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Avoidance Or Evasion? Tax And Employment Contracts

Friday, September 4, 2015

There has been some commentary recently concerning the sometimes vexed question of distinguishing between an employee and an independent contractor.

In particular, it is clear that the Revenue Commissioners and the Department of Social Protection are focusing their attention on whether so-called “independent contractors” genuinely have that status. Significant numbers of cases of so-called “contractors” actually being legal employees have come to light.
The tax (and social insurance) advantages of dealing with an independent contractor rather than an employee are obvious. An independent contractor, by his very nature, takes care of his own tax affairs and the employer has no obligation to levy PAYE. In addition, there is no obligation to account for PRSI in respect of a contractor. The relationship is one that can be characterised as “arm’s length” – with the contractor being responsible to Revenue for any money he earns.

You can clearly contrast this with the employment relationship where the onus for accounting for tax/social insurance clearly falls on the employer. An employee has no liability in this scenario and an employer fails to account to Revenue at his peril.
Recent commentary suggests that there may be abuse of the system – that employers are characterising genuine employees as “independent contractors” and dealing with them in that way for tax purposes.

One can see why an employer might be tempted. Quite aside from the tax/social insurance advantages, there are considerable benefits to an employer minimising the number of employees on the books and maximising the number of so-called “independent contractors”.
That’s because the employment relationship is tightly regulated and an employer owes a considerable number of duties and obligations to employees – the majority of which are mandatory in law. An employer’s room for manoeuvre is confined. Among other things, the law dictates maximum working hours, minimum wages and a wide range of other controls. Perhaps most fundamentally, the employer can’t easily dispose of the employee’s services once a year of employment has passed.
None of these factors are present in an independent contractor relationship – it’s one that can be ended at will without much fuss and there is no need at all to monitor how many hours a contractor works, whether they have taken adequate breaks and – generally – whether they are looked after. So it’s easy to see how employers can be tempted.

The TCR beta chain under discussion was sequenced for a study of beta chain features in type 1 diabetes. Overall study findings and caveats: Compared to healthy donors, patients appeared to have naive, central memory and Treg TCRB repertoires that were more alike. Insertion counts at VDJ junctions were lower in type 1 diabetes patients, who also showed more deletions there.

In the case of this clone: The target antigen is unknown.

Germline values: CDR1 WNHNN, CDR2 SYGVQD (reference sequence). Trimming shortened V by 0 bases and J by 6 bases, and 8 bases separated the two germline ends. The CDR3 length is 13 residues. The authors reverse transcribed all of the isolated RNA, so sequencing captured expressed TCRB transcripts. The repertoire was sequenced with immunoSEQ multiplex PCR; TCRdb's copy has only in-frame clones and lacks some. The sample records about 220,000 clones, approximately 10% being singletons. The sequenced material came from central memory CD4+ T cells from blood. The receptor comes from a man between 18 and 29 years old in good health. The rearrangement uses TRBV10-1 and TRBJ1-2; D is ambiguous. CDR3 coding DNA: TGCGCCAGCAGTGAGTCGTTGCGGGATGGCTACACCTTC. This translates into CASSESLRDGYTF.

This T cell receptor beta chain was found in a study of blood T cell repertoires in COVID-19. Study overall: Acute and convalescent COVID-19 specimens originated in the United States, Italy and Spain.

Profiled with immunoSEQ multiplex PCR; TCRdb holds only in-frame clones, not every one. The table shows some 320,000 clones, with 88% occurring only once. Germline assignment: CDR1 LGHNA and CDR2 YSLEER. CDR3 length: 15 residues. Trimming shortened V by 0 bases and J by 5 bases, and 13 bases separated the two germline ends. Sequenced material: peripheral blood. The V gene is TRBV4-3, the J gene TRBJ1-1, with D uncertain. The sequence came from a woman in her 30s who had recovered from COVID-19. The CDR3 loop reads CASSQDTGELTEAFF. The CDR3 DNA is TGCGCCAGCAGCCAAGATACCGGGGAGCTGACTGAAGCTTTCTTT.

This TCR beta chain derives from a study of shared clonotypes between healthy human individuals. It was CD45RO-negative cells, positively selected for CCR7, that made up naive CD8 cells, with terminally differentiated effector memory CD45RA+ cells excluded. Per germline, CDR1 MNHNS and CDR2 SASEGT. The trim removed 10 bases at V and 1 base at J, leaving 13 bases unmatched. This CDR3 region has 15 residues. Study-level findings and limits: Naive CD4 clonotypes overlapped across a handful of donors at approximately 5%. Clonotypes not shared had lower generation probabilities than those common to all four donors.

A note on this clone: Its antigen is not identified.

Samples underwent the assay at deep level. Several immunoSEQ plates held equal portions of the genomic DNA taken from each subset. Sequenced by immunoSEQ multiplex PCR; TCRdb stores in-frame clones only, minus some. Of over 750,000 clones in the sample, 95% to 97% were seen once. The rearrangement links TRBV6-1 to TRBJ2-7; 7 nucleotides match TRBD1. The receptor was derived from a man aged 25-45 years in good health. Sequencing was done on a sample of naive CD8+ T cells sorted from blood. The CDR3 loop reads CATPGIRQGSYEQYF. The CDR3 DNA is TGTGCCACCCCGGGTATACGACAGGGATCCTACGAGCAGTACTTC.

The courts and the employment tribunals are not blind to the problems that can arise in practice. Over the years, a body of complex principles have emerged that are relied upon when deciding if an individual is a genuine contractor or an employee in disguise.
Recent media coverage refers to internal Revenue documents which flag the difficulty in correctly assessing the nature of a relationship. This is true to a degree – the best that the courts and tribunals have been able to do is set out a list of factors that are indicative of an employment relationship and, equally, a set of factors that are indicative of an independent contractor relationship.

Factors that point towards a genuine independent contractor relationship include the ability to sub-contract the work, the ability to make a profit, the ability to simultaneously work for other parties and the ability to choose how, where and when the work is done.
Employees, on the other hand, enjoy much less control over the circumstances in which the work is done, cannot sub-contract and are generally never in business on their own account.
Problems arise – and this is where Revenue may be encountering acute difficulty – where the lines are blurred. Someone might, for example, be available exclusively to provide services to an employer, but retains the right to choose when the work is done etc. Is that person an employee rather than a contractor merely because they don’t want to scout around for other work? Is someone an employee if they work for two different parties, but agree to perform the services at fixed times during the week? The permutations are endless.

Apparently Revenue are considering how best to deal with the problem although it’s difficult to see what simple solutions present themselves. Ultimately, the only way of making any kind of definitive statement on employment status (or not) is realistically only going to come from an analysis of each individual case which will definitely be time-consuming. Certainly, there isn’t going to be a “one size fits all” solution such as a definition of “employee” – attempting this would be the legal equivalent of trying to nail jelly to the ceiling.


Patrick Walshe